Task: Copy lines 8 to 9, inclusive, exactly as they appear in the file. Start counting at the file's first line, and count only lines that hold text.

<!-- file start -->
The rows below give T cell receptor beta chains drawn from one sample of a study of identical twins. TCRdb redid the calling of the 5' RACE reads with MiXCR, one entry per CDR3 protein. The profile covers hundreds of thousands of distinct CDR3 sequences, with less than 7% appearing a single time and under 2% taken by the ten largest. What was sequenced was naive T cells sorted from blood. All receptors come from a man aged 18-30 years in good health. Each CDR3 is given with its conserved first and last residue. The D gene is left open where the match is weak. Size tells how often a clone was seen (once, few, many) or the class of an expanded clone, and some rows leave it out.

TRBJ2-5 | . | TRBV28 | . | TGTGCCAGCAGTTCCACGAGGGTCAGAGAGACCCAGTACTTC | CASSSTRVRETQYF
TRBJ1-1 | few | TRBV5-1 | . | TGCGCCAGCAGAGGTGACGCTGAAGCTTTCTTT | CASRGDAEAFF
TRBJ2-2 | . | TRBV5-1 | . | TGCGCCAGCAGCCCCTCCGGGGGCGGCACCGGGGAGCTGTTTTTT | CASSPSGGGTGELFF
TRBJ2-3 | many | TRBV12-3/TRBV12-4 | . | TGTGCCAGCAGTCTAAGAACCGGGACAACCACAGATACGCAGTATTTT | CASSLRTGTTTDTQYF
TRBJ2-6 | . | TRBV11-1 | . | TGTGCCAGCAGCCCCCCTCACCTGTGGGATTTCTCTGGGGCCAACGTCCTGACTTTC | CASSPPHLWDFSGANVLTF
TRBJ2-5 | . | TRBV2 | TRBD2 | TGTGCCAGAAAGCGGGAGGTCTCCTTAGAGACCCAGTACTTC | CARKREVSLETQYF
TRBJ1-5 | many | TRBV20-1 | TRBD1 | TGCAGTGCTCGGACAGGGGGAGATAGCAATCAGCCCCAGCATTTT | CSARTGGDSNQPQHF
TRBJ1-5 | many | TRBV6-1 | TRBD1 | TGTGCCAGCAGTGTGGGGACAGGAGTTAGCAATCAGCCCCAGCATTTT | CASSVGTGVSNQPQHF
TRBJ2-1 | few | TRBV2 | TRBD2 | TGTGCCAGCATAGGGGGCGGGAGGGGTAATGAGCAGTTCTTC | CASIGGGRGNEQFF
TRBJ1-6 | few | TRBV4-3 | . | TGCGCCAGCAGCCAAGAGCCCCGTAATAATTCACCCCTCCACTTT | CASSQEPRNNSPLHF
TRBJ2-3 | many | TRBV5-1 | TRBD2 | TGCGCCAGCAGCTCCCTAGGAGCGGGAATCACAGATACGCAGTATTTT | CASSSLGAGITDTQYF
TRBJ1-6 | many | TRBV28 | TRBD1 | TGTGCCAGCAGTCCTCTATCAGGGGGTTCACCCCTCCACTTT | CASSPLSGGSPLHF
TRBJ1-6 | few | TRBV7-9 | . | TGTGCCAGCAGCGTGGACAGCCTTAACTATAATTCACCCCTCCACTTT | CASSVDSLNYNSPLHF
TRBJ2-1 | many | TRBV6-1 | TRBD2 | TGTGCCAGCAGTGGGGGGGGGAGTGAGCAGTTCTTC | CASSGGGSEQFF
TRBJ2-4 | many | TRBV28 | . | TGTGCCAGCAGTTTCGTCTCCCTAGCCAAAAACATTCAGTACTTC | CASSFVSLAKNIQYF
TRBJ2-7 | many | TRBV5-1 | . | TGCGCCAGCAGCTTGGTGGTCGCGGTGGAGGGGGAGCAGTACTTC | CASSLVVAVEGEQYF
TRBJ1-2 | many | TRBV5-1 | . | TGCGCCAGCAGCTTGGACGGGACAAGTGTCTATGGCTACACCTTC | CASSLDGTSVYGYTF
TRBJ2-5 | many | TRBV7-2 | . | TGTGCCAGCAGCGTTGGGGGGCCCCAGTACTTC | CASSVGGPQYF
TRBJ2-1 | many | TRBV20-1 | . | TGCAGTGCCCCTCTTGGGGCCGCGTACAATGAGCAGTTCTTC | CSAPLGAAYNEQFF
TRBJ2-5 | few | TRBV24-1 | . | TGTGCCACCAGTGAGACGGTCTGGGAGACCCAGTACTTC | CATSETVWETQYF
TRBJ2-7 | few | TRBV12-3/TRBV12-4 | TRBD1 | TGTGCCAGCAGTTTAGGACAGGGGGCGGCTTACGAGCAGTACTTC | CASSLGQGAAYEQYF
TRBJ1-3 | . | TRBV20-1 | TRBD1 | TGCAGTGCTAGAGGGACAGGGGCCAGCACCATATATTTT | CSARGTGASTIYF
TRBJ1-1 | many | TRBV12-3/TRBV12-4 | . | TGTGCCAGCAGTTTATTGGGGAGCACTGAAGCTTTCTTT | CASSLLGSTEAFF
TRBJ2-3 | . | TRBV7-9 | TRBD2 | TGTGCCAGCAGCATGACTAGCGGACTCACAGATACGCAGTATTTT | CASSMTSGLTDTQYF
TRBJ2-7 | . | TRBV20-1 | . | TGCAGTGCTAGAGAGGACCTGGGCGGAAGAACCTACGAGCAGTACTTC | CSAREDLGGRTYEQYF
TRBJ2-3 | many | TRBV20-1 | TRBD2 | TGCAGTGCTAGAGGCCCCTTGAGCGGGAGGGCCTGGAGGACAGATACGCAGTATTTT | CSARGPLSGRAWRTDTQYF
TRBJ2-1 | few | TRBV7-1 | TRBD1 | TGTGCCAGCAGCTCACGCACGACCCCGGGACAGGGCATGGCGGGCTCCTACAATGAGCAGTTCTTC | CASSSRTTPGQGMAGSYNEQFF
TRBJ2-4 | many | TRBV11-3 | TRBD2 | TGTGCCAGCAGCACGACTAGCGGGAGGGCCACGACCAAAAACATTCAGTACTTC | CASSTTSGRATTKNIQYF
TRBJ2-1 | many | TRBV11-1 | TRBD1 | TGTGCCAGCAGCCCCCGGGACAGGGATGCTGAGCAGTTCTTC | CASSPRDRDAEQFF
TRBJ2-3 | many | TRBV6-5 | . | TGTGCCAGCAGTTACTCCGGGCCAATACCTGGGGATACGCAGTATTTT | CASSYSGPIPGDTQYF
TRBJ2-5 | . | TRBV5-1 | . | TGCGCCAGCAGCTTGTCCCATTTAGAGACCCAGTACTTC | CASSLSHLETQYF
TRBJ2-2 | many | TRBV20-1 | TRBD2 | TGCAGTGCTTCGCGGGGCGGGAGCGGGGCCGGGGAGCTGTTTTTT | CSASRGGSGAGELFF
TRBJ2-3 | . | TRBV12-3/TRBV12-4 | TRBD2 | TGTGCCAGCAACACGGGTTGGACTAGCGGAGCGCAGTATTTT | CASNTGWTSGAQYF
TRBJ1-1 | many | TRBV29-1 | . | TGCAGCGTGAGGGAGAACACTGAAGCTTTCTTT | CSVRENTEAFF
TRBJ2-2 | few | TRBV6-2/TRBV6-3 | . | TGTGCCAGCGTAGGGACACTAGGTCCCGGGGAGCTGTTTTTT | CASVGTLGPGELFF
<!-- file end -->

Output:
TRBJ1-5 | many | TRBV20-1 | TRBD1 | TGCAGTGCTCGGACAGGGGGAGATAGCAATCAGCCCCAGCATTTT | CSARTGGDSNQPQHF
TRBJ1-5 | many | TRBV6-1 | TRBD1 | TGTGCCAGCAGTGTGGGGACAGGAGTTAGCAATCAGCCCCAGCATTTT | CASSVGTGVSNQPQHF